Overall, Turkey wants to bring together Sarajevo and Belgrade in their economic interests, as is proved by the recent initiative to launch a joint trade office of Bosnia and Serbia in Istanbul as well as by many other trilateral meetings.
Ankara wants Bosnia and Serbia to act together.
On the road
The highway that would connect the Serbian capital with Sarajevo is another important project that the Serbian and Turkish ministers of communication are expected to sign.
Turkey has until now shown the biggest interest in building this highway. One of the first issues that arose was the route of the highway.
In the Balkans, everything is a political issue. Since the announcement of the project, Bosnian Serb leader Milorad Dodik started lobbying for a route that would pass through the territory of Republika Srpska, and would further strengthen the economic ties between this entity and Serbia.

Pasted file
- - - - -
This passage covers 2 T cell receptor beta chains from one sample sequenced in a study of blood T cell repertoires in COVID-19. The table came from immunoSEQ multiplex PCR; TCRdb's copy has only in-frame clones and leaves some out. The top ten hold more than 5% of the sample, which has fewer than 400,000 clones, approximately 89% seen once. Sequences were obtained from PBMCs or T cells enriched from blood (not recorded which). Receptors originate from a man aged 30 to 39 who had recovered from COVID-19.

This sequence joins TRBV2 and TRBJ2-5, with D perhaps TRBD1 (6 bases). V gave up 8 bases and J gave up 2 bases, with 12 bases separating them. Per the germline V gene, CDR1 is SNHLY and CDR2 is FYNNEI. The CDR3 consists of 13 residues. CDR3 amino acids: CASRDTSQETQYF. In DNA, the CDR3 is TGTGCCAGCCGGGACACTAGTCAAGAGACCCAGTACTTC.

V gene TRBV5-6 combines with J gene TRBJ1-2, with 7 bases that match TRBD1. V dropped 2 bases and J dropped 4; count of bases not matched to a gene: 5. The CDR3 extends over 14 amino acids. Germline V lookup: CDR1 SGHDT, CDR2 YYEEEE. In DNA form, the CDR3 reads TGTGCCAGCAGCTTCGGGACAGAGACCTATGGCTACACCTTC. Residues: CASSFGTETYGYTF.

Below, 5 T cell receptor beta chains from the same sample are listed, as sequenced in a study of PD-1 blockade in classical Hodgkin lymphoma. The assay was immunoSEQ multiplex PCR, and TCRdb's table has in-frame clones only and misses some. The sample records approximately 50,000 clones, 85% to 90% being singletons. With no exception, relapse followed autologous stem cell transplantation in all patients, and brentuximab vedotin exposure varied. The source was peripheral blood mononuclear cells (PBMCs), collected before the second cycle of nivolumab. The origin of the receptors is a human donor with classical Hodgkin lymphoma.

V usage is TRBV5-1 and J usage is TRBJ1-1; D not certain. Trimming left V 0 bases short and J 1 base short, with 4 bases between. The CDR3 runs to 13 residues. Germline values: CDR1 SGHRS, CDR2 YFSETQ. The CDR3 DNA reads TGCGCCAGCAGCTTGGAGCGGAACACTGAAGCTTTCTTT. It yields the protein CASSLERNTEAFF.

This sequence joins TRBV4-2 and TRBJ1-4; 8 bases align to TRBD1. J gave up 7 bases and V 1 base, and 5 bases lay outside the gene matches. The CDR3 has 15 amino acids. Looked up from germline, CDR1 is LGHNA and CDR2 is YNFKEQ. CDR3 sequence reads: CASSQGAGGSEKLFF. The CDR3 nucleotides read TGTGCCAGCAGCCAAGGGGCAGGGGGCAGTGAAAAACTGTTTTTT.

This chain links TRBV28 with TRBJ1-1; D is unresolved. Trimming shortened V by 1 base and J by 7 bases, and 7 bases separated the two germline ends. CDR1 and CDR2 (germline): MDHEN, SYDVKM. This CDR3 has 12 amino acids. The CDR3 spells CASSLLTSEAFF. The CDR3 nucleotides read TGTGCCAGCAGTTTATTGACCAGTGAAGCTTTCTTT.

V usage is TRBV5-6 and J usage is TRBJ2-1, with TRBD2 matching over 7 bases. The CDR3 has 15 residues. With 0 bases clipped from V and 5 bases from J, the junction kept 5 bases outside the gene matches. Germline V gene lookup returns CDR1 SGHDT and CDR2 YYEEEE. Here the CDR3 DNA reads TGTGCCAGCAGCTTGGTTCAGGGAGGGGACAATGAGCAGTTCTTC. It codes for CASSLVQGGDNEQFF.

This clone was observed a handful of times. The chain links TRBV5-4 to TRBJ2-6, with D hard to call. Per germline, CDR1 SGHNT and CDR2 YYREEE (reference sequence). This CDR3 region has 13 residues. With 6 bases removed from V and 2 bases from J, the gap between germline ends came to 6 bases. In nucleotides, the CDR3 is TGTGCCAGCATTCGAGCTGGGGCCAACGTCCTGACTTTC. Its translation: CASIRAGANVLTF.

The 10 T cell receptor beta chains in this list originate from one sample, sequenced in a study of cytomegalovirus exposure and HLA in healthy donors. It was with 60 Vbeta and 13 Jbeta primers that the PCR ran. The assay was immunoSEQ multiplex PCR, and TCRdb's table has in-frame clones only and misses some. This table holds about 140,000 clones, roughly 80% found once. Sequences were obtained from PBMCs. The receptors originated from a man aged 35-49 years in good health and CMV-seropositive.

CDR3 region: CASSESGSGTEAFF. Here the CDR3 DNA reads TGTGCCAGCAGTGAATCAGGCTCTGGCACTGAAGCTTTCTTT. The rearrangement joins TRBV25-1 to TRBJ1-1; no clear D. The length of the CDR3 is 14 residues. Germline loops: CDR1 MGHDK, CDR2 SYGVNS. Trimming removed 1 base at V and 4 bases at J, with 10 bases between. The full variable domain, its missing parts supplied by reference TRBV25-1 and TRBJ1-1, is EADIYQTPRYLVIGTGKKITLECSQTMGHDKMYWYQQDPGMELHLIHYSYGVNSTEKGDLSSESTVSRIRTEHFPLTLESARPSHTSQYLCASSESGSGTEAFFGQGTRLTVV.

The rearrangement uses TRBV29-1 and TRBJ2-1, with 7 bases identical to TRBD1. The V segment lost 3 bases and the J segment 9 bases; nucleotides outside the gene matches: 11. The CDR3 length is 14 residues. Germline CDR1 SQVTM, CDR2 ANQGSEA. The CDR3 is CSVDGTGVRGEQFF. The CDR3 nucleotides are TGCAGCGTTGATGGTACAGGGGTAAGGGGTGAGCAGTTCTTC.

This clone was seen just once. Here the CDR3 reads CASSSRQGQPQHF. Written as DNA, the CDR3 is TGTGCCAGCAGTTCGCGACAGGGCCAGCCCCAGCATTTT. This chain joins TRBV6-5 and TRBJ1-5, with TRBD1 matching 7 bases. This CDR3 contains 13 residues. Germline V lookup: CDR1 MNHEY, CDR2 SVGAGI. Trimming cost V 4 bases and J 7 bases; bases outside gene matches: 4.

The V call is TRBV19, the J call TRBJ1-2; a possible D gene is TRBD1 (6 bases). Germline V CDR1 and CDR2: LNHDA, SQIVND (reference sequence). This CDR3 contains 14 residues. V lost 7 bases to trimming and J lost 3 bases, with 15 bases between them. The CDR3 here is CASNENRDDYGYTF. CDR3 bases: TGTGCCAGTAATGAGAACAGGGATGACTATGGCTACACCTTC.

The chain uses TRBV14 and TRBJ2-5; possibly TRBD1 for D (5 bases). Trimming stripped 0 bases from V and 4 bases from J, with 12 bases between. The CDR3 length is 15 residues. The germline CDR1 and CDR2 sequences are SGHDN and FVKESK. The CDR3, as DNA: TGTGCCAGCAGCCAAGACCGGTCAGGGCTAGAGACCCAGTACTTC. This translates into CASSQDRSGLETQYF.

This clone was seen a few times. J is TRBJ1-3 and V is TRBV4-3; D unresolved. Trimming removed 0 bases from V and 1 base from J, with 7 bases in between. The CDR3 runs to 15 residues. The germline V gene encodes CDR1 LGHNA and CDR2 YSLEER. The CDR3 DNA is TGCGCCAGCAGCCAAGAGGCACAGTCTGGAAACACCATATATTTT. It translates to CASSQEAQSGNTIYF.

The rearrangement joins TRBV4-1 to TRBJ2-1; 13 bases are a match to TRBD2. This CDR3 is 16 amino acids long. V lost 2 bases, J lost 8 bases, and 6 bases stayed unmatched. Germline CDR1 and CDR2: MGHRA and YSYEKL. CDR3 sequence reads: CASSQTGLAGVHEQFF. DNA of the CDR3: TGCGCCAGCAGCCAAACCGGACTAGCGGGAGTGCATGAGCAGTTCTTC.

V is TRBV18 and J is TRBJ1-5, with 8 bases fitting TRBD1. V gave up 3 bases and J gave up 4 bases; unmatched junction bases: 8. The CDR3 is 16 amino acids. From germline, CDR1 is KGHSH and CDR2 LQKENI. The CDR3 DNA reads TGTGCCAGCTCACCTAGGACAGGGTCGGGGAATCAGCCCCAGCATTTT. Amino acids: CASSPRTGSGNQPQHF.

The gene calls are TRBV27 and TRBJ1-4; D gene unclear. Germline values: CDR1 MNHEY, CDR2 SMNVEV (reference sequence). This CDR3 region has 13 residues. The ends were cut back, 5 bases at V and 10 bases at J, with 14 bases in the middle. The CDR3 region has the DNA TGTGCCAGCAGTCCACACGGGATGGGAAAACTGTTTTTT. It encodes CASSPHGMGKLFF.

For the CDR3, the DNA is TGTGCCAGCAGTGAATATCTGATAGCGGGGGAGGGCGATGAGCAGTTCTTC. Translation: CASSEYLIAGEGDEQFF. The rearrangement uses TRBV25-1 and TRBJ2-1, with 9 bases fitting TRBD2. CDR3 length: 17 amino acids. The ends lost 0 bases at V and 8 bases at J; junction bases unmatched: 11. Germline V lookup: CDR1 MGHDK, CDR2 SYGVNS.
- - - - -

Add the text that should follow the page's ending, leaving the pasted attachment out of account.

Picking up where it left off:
When asked about the project, he said: “It is not our priority; some kind of highway that would end down there [Sarajevo]... but it should pass through the territory of Republika Srpska.”
By securing his favorite route, he would guarantee better communication with Serbia which would, in turn, strengthen his position against the central authority in Sarajevo, and further weaken the Bosnian state's authority.
The Bosniak politician understood the real threats of this route and lobbied for another route that would pass through the federation.
There was even an idea that the route could go through the Sandzak region, and thus connect the Muslim Bosniaks living there to their mainland.